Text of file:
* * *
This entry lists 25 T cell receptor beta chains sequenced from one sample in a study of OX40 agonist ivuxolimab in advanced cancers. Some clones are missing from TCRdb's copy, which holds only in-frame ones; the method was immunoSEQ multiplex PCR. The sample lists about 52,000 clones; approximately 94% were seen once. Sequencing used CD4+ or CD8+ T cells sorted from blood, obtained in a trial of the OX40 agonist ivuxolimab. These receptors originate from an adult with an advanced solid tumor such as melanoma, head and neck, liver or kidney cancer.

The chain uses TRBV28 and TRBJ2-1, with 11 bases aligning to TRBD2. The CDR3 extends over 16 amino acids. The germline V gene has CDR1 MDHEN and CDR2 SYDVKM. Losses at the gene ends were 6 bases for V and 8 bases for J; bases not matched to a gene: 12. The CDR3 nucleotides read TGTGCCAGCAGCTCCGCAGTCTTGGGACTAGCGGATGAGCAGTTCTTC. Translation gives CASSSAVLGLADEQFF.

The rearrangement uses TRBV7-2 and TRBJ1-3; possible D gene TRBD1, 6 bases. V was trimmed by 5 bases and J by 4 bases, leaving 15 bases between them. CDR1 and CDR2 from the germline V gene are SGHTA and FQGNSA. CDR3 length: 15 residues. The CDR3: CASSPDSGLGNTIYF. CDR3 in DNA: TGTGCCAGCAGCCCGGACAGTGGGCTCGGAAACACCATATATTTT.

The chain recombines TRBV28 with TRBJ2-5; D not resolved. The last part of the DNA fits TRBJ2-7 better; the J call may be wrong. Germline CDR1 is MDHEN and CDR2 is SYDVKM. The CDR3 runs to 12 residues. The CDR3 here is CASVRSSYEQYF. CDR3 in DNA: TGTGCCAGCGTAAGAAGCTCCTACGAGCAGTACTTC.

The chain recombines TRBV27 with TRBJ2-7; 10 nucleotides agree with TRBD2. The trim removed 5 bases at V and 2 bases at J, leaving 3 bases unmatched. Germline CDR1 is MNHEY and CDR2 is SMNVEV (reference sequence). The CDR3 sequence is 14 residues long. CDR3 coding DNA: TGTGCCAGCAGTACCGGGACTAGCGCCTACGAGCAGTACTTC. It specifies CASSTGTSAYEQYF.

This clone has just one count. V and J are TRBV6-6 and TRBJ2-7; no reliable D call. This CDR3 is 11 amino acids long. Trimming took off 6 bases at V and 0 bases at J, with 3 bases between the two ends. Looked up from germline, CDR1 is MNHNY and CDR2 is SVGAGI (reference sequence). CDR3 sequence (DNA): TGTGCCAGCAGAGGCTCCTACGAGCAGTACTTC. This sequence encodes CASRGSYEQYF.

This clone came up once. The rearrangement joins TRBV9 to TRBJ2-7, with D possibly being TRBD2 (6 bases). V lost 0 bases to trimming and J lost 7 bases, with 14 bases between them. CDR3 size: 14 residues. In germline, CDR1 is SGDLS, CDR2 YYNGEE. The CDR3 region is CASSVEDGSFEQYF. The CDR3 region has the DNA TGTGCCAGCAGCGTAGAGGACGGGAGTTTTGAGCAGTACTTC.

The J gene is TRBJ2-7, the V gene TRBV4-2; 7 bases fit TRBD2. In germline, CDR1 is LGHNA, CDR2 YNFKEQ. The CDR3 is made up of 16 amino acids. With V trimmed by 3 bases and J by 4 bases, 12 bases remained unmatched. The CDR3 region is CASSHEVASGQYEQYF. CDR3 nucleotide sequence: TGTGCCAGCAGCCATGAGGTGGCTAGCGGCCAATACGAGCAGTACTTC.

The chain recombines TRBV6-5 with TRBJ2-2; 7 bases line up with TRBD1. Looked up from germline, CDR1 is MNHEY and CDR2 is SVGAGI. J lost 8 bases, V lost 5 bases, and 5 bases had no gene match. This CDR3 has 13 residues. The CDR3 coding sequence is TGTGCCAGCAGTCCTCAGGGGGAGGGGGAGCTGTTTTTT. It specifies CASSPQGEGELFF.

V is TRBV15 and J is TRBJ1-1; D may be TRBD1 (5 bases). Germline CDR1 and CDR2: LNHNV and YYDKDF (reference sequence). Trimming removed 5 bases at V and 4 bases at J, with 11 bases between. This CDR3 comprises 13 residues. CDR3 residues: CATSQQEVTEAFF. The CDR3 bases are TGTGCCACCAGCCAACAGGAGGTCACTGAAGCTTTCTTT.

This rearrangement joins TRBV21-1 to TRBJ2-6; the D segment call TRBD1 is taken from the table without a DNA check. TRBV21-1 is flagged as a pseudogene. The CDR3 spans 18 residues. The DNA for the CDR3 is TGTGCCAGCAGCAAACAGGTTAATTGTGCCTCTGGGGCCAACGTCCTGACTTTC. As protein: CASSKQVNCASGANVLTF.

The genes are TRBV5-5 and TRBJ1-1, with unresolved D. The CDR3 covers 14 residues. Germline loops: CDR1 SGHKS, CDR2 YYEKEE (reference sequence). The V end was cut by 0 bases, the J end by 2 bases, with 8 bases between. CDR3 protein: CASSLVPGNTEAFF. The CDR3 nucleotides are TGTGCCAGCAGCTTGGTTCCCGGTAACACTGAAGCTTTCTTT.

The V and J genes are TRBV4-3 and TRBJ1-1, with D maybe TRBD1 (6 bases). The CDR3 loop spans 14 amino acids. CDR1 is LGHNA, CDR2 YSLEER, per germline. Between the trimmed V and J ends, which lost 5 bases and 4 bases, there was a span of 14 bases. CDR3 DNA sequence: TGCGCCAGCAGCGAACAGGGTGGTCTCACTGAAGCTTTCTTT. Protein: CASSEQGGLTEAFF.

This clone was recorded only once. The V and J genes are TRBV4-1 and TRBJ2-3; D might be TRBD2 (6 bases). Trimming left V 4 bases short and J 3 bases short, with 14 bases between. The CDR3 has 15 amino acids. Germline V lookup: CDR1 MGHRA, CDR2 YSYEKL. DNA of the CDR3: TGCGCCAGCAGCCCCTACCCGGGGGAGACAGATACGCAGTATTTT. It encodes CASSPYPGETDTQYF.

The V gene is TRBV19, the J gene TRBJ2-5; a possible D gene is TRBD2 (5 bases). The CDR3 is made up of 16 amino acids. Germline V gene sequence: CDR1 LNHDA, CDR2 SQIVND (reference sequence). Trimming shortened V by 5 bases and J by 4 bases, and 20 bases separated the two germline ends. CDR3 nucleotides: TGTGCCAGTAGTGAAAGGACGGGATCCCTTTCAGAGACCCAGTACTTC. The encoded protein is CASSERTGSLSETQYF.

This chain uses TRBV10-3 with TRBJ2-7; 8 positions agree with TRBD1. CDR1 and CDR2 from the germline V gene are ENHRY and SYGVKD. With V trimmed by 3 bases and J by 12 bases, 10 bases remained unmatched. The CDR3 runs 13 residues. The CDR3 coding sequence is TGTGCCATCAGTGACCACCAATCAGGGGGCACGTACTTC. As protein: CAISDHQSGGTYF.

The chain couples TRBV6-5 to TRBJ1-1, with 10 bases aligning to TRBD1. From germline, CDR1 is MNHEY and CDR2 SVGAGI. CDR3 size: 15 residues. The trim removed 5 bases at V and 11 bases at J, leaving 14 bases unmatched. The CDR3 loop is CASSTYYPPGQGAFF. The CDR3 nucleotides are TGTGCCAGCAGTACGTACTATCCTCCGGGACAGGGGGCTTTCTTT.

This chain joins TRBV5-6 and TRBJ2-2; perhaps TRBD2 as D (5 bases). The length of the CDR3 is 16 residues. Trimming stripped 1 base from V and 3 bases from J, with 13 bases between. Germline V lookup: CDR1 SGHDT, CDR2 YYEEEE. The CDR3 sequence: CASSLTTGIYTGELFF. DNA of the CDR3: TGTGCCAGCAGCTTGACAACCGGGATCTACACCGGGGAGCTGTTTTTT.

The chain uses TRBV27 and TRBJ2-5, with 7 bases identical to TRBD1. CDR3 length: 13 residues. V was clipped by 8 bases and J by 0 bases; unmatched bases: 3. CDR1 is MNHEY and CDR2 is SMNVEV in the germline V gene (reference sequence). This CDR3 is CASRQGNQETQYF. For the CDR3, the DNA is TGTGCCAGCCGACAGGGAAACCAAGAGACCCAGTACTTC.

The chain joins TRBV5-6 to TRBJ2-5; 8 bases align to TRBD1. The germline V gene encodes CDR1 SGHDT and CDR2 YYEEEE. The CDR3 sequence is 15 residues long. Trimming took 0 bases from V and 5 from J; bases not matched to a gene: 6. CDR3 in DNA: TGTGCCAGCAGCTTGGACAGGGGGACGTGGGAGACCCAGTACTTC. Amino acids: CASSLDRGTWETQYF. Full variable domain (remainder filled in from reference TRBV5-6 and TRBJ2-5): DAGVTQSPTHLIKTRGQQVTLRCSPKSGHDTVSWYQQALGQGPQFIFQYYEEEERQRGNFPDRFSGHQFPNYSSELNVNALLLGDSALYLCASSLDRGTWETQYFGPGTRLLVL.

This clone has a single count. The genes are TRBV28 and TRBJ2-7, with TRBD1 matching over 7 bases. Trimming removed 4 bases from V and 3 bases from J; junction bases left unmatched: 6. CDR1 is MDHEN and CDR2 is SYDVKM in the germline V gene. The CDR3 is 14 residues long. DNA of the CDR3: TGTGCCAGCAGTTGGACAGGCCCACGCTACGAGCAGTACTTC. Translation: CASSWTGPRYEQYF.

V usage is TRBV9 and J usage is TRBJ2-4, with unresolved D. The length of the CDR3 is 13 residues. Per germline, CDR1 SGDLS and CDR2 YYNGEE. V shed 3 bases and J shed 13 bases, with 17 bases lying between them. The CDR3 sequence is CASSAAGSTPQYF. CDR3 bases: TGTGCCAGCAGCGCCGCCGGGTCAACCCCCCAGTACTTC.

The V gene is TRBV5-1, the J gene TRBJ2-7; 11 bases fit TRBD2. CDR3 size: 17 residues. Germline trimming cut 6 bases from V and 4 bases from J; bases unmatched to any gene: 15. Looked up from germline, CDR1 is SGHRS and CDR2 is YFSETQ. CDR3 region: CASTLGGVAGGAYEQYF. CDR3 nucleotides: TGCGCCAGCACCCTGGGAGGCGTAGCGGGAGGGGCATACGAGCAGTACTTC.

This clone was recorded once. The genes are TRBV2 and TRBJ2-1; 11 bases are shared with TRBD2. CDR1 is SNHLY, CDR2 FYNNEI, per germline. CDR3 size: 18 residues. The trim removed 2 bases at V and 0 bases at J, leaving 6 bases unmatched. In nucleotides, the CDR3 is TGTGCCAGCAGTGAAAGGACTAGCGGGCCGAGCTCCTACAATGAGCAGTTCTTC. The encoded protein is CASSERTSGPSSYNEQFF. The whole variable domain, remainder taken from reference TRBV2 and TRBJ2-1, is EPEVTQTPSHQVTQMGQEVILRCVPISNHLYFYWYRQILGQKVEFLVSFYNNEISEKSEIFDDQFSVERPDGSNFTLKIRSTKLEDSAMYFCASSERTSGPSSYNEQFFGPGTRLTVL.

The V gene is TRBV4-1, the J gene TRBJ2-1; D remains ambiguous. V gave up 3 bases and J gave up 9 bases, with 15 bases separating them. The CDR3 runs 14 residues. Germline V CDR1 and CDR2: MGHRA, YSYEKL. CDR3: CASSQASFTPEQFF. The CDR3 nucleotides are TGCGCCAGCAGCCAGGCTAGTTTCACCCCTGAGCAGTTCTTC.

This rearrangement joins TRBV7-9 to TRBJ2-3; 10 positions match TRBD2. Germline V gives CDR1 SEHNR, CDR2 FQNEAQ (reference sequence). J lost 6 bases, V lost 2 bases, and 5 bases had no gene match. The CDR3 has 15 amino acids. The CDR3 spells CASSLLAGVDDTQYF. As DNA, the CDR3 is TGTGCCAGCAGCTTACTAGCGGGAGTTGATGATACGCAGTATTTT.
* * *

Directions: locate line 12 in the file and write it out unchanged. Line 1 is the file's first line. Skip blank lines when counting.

The genes are TRBV5-5 and TRBJ1-1, with unresolved D. The CDR3 covers 14 residues. Germline loops: CDR1 SGHKS, CDR2 YYEKEE (reference sequence). The V end was cut by 0 bases, the J end by 2 bases, with 8 bases between. CDR3 protein: CASSLVPGNTEAFF. The CDR3 nucleotides are TGTGCCAGCAGCTTGGTTCCCGGTAACACTGAAGCTTTCTTT.